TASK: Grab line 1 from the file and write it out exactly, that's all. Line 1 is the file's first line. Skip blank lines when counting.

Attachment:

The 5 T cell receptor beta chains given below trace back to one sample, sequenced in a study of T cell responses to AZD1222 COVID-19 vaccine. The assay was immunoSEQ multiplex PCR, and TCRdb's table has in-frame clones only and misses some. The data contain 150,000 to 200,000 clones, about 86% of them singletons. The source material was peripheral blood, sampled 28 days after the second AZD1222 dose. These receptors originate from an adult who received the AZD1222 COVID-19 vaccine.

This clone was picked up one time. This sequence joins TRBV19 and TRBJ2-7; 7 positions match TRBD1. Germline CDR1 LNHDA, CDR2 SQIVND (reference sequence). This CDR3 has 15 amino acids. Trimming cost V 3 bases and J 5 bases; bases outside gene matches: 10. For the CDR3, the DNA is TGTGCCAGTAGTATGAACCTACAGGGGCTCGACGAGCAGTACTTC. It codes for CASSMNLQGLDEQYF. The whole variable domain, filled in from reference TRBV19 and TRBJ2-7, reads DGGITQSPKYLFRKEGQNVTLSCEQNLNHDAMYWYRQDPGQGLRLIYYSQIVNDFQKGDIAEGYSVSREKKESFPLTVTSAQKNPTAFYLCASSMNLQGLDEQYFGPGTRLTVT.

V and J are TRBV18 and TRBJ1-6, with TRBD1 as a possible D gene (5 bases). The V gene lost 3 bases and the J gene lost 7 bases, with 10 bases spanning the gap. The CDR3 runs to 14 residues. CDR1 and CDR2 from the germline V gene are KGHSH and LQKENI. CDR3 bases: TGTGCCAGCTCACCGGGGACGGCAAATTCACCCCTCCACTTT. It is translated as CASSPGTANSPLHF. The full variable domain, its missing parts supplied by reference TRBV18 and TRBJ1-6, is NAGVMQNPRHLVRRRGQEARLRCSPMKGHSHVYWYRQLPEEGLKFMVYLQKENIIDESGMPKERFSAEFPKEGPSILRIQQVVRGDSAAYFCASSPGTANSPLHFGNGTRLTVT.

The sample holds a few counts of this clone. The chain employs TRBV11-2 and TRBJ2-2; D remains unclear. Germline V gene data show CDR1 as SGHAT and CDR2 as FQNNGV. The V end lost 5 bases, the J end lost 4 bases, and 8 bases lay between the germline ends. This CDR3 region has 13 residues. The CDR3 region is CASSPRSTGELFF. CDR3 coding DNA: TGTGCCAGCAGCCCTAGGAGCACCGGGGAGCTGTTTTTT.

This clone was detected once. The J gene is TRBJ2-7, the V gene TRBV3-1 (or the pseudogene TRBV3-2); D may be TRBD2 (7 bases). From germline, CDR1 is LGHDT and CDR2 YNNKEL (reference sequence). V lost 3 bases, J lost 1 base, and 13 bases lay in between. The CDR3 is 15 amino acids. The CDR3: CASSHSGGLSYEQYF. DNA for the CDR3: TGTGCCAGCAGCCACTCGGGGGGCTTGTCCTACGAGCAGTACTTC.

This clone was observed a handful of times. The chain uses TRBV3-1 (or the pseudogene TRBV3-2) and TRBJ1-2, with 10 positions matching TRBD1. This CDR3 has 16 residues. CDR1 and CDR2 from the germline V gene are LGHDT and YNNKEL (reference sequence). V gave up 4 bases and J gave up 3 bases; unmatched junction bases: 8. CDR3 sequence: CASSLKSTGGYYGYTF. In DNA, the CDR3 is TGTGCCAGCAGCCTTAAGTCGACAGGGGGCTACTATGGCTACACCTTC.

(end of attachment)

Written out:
The 5 T cell receptor beta chains given below trace back to one sample, sequenced in a study of T cell responses to AZD1222 COVID-19 vaccine. The assay was immunoSEQ multiplex PCR, and TCRdb's table has in-frame clones only and misses some. The data contain 150,000 to 200,000 clones, about 86% of them singletons. The source material was peripheral blood, sampled 28 days after the second AZD1222 dose. These receptors originate from an adult who received the AZD1222 COVID-19 vaccine.